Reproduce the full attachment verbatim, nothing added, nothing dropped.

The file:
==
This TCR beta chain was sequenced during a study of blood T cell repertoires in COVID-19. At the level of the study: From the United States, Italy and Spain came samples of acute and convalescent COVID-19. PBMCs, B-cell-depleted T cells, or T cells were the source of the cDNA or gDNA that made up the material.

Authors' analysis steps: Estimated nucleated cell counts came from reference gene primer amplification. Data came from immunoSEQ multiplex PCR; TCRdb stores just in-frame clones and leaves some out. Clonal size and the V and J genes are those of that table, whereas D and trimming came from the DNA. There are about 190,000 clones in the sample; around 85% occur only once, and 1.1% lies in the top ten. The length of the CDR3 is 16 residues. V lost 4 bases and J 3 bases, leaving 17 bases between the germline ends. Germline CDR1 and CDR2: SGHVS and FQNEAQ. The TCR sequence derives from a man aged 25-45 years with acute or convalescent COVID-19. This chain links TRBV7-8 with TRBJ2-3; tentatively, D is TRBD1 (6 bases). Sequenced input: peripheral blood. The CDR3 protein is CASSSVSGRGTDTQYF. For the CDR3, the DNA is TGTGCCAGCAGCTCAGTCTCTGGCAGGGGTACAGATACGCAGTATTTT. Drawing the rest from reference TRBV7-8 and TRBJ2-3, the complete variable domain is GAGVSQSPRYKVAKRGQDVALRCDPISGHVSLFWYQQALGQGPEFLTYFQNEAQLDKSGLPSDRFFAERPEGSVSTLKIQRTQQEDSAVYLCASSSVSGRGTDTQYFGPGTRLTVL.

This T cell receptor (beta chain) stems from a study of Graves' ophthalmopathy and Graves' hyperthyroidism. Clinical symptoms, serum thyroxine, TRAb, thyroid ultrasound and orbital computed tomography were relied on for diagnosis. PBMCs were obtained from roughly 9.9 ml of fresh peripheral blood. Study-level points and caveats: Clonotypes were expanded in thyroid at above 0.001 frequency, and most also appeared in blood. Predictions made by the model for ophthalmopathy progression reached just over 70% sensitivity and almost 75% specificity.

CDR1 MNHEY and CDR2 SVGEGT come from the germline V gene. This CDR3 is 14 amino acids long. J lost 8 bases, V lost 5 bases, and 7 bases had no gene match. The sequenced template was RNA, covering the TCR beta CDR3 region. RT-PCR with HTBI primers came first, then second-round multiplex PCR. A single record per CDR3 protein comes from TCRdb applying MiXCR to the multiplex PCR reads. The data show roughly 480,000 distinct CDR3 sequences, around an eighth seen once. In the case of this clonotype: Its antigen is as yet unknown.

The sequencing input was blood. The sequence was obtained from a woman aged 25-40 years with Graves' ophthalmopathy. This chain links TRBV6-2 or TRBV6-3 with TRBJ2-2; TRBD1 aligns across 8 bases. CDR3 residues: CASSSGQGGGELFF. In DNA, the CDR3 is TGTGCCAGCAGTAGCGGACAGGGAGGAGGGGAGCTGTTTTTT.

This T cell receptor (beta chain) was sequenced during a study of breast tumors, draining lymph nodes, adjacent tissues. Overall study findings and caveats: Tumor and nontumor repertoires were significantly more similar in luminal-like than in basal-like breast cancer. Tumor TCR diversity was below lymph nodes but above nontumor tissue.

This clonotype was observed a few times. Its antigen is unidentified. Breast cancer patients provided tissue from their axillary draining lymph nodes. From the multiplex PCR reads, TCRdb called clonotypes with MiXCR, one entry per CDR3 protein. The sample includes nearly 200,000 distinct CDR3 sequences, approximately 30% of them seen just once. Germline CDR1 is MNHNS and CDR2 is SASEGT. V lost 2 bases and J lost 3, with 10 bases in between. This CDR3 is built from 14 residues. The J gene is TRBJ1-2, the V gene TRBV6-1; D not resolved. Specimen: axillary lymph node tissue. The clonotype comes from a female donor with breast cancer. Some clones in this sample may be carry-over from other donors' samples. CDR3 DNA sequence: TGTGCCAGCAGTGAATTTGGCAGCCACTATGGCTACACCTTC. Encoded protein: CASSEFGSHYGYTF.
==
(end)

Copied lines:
This TCR beta chain was sequenced during a study of blood T cell repertoires in COVID-19. At the level of the study: From the United States, Italy and Spain came samples of acute and convalescent COVID-19. PBMCs, B-cell-depleted T cells, or T cells were the source of the cDNA or gDNA that made up the material.

Authors' analysis steps: Estimated nucleated cell counts came from reference gene primer amplification. Data came from immunoSEQ multiplex PCR; TCRdb stores just in-frame clones and leaves some out. Clonal size and the V and J genes are those of that table, whereas D and trimming came from the DNA. There are about 190,000 clones in the sample; around 85% occur only once, and 1.1% lies in the top ten. The length of the CDR3 is 16 residues. V lost 4 bases and J 3 bases, leaving 17 bases between the germline ends. Germline CDR1 and CDR2: SGHVS and FQNEAQ. The TCR sequence derives from a man aged 25-45 years with acute or convalescent COVID-19. This chain links TRBV7-8 with TRBJ2-3; tentatively, D is TRBD1 (6 bases). Sequenced input: peripheral blood. The CDR3 protein is CASSSVSGRGTDTQYF. For the CDR3, the DNA is TGTGCCAGCAGCTCAGTCTCTGGCAGGGGTACAGATACGCAGTATTTT. Drawing the rest from reference TRBV7-8 and TRBJ2-3, the complete variable domain is GAGVSQSPRYKVAKRGQDVALRCDPISGHVSLFWYQQALGQGPEFLTYFQNEAQLDKSGLPSDRFFAERPEGSVSTLKIQRTQQEDSAVYLCASSSVSGRGTDTQYFGPGTRLTVL.

This T cell receptor (beta chain) stems from a study of Graves' ophthalmopathy and Graves' hyperthyroidism. Clinical symptoms, serum thyroxine, TRAb, thyroid ultrasound and orbital computed tomography were relied on for diagnosis. PBMCs were obtained from roughly 9.9 ml of fresh peripheral blood. Study-level points and caveats: Clonotypes were expanded in thyroid at above 0.001 frequency, and most also appeared in blood. Predictions made by the model for ophthalmopathy progression reached just over 70% sensitivity and almost 75% specificity.

CDR1 MNHEY and CDR2 SVGEGT come from the germline V gene. This CDR3 is 14 amino acids long. J lost 8 bases, V lost 5 bases, and 7 bases had no gene match. The sequenced template was RNA, covering the TCR beta CDR3 region. RT-PCR with HTBI primers came first, then second-round multiplex PCR. A single record per CDR3 protein comes from TCRdb applying MiXCR to the multiplex PCR reads. The data show roughly 480,000 distinct CDR3 sequences, around an eighth seen once. In the case of this clonotype: Its antigen is as yet unknown.

The sequencing input was blood. The sequence was obtained from a woman aged 25-40 years with Graves' ophthalmopathy. This chain links TRBV6-2 or TRBV6-3 with TRBJ2-2; TRBD1 aligns across 8 bases. CDR3 residues: CASSSGQGGGELFF. In DNA, the CDR3 is TGTGCCAGCAGTAGCGGACAGGGAGGAGGGGAGCTGTTTTTT.

This T cell receptor (beta chain) was sequenced during a study of breast tumors, draining lymph nodes, adjacent tissues. Overall study findings and caveats: Tumor and nontumor repertoires were significantly more similar in luminal-like than in basal-like breast cancer. Tumor TCR diversity was below lymph nodes but above nontumor tissue.

This clonotype was observed a few times. Its antigen is unidentified. Breast cancer patients provided tissue from their axillary draining lymph nodes. From the multiplex PCR reads, TCRdb called clonotypes with MiXCR, one entry per CDR3 protein. The sample includes nearly 200,000 distinct CDR3 sequences, approximately 30% of them seen just once. Germline CDR1 is MNHNS and CDR2 is SASEGT. V lost 2 bases and J lost 3, with 10 bases in between. This CDR3 is built from 14 residues. The J gene is TRBJ1-2, the V gene TRBV6-1; D not resolved. Specimen: axillary lymph node tissue. The clonotype comes from a female donor with breast cancer. Some clones in this sample may be carry-over from other donors' samples. CDR3 DNA sequence: TGTGCCAGCAGTGAATTTGGCAGCCACTATGGCTACACCTTC. Encoded protein: CASSEFGSHYGYTF.